Romney touted in the 2012 race that he worked with a Democratic-majority legislature during his tenure as governor. Goodness help us if he’s planning something similar if the Democrats somehow win one or both chambers of Congress this fall. What type of Frankenstein’s monster will he dream up with Nancy PelosiNancy PelosiAirline industry applauds Democrats for including aid in coronavirus relief package Democrats unveil scaled-down .2T coronavirus relief package Trump tax reveal roils presidential race MORE and Chuck SchumerChuck SchumerDemocrats blast Trump after report reveals he avoided income taxes for 10 years: 'Disgusting' Biden refuses to say whether he would support expanding Supreme Court Schumer says Trump tweet shows court pick meant to kill off ObamaCare MORE? Is America ready for a “deal” that gives us $20 in border security funding and a half-eaten candy bar in exchange for amnesty? Will working class voters accept Romney voting against tariffs that keep their local factory in business? The veneer of being a billionaire doesn’t go away just by crossing state lines. It’s hard to forget the “47 percent” flub even six years later.

Americans are sick of fake wheeling and dealing. When they say they want bipartisanship, that’s true — they want bipartisanship that furthers their interests, not kumbaya to sell out our nation’s future. They gave the Bob Doles, John McCains, and Mitt Romneys chances. It’s not like Romney didn’t get a fair shot from the GOP base in 2012.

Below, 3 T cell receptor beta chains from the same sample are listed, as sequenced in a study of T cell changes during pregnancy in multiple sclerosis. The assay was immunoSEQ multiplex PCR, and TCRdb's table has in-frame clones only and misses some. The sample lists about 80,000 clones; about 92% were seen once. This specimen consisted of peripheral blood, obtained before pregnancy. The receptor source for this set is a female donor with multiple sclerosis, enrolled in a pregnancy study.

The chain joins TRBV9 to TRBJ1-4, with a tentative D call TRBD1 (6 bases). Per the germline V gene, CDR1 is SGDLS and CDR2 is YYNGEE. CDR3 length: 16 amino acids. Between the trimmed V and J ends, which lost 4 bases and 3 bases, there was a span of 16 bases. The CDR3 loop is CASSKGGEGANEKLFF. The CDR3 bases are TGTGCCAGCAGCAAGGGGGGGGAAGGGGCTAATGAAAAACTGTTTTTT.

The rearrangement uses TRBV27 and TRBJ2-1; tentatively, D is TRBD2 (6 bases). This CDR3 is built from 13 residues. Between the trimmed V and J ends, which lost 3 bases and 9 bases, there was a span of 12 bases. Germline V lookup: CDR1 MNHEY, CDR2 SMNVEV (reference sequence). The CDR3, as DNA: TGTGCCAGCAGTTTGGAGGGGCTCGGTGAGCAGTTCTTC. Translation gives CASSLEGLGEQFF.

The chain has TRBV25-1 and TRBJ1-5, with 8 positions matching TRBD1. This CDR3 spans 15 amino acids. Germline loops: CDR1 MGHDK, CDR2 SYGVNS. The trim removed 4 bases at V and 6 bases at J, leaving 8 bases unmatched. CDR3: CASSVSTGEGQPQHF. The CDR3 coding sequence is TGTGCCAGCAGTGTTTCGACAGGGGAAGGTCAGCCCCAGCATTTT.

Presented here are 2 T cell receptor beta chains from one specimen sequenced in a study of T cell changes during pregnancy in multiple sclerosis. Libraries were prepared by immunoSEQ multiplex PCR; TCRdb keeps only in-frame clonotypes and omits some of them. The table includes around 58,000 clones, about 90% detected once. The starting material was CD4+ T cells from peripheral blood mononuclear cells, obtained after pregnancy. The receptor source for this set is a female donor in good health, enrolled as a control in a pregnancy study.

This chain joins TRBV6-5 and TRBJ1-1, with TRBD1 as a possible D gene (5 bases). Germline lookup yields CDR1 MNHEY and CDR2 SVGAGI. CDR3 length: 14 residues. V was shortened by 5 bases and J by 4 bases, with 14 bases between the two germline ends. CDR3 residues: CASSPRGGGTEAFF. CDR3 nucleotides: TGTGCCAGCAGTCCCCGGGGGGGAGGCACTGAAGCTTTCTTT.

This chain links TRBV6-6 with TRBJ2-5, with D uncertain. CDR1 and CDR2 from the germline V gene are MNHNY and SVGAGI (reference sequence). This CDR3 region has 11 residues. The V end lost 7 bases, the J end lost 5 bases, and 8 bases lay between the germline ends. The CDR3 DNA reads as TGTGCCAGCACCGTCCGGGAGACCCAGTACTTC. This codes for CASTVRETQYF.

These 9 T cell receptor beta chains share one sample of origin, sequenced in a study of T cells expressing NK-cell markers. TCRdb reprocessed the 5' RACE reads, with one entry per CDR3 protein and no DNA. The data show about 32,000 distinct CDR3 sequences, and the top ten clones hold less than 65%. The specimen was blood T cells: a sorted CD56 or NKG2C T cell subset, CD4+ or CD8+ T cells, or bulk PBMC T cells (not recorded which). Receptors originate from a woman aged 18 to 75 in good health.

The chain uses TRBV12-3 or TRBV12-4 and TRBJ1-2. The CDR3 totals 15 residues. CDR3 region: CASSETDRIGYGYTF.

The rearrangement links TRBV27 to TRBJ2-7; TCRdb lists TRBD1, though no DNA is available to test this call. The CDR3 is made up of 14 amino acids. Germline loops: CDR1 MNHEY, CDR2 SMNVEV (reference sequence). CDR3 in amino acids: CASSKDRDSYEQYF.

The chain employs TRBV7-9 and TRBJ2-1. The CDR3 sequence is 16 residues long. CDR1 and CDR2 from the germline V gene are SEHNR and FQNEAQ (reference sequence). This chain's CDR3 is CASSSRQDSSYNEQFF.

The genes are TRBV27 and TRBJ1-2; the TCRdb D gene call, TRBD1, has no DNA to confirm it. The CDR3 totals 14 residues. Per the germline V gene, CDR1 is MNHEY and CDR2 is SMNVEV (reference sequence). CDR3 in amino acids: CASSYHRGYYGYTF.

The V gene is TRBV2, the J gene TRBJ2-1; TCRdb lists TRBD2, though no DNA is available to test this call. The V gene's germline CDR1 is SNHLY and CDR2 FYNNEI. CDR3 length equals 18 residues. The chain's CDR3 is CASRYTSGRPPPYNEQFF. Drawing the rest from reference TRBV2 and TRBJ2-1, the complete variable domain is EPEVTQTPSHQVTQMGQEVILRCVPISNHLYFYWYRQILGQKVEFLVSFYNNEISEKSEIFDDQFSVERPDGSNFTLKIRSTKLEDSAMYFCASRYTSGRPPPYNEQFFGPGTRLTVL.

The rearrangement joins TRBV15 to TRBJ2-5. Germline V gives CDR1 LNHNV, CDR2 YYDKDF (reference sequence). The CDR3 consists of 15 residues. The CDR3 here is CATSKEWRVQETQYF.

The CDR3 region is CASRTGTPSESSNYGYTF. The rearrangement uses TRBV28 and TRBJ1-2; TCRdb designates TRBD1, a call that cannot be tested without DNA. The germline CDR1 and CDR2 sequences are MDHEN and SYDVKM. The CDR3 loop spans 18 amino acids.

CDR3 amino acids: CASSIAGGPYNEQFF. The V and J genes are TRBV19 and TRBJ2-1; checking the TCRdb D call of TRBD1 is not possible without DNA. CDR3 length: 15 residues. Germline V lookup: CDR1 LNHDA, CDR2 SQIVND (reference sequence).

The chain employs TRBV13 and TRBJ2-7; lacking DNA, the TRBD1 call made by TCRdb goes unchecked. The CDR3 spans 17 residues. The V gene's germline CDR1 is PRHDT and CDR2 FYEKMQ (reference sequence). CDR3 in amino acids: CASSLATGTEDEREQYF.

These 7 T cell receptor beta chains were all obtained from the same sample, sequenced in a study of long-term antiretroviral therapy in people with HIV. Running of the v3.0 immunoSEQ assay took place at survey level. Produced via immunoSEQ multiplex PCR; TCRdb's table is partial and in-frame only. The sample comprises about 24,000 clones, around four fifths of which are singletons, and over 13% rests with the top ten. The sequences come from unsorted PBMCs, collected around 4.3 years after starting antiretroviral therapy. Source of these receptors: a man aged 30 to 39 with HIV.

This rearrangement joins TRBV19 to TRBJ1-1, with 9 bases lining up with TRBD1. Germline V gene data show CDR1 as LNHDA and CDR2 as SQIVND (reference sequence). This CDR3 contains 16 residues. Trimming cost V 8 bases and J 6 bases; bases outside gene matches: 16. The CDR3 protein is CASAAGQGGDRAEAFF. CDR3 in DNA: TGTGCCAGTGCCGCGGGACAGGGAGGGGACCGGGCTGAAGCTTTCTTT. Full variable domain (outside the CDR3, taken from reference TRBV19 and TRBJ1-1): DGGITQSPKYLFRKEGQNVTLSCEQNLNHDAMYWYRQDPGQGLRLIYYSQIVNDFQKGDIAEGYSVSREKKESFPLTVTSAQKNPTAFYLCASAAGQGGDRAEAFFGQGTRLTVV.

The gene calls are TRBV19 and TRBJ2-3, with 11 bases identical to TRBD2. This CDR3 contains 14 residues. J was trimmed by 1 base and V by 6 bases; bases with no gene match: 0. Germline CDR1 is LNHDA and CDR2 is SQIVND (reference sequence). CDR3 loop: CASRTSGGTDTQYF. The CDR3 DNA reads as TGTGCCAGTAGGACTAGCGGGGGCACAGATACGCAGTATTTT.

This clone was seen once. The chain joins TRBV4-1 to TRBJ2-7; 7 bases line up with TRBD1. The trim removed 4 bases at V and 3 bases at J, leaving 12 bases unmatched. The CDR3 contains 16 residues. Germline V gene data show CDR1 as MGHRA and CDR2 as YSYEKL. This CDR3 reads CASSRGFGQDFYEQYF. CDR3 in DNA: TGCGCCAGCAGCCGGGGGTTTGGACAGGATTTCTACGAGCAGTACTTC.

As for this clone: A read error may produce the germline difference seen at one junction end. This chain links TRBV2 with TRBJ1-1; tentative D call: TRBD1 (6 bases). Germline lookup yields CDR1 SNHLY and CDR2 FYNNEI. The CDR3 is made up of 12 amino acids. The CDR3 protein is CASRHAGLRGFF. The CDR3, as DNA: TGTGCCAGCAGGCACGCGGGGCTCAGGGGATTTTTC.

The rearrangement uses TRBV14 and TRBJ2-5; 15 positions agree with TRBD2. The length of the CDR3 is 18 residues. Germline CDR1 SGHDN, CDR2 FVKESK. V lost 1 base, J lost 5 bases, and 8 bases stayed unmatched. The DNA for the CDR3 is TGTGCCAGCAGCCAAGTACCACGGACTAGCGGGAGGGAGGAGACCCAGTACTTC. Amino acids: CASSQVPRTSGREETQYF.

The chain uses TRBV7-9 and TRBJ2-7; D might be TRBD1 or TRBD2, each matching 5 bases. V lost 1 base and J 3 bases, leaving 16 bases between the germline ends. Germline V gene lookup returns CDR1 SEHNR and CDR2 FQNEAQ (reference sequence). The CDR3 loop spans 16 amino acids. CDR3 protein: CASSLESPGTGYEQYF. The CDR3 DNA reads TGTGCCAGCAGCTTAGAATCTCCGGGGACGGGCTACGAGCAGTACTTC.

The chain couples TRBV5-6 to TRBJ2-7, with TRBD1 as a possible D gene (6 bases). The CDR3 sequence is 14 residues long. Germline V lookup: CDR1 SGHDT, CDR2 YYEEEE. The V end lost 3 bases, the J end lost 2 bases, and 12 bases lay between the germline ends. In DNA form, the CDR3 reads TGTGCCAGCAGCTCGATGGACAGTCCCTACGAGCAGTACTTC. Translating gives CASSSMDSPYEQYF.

As the Washington Post reports, Romney will likely step into the role ceded by Sen. John McCainJohn Sidney McCainCindy McCain joins board of Biden's presidential transition team Meet the first woman to run for president Jill Biden shuts down Jake Tapper's question about husband's 'occasional gaffe' MORE (R-Ariz.) due to his illness. Romney’s also looking to fill the void that Sen. Jeff FlakeJeffrey (Jeff) Lane FlakeHow fast population growth made Arizona a swing state Jeff Flake: Republicans 'should hold the same position' on SCOTUS vacancy as 2016 Republican former Michigan governor says he's voting for Biden MORE (R-Ariz.) will leave in retirement. Between Flake and Sen. Bob CorkerRobert (Bob) Phillips CorkerHas Congress captured Russia policy? Tennessee primary battle turns nasty for Republicans Cheney clashes with Trump MORE (R-Tenn.), I thought we were finally getting some of the swamp drained. Instead, we’re simply trading bog creatures.

How can Mitt Romney best serve the GOP and President TrumpDonald John TrumpCensus Bureau intends to wrap up count on Oct. 5 despite judge's order Top House Republican calls for probe of source of NYT Trump tax documents New Yorkers report receiving ballots with wrong name, voter addresses MORE? Probably by stepping aside. Romney is now in the back benches of the modern Republican Party. There’s always a place for him, so long as he realizes that his role is to support the White House in Making America Great Again. But that place is certainly not in the U.S. Senate.

Kristin Tate is author of the upcoming book “How Do I Tax Thee?” and an analyst for Capitalism.com. Follow her on Twitter @KristinBTate.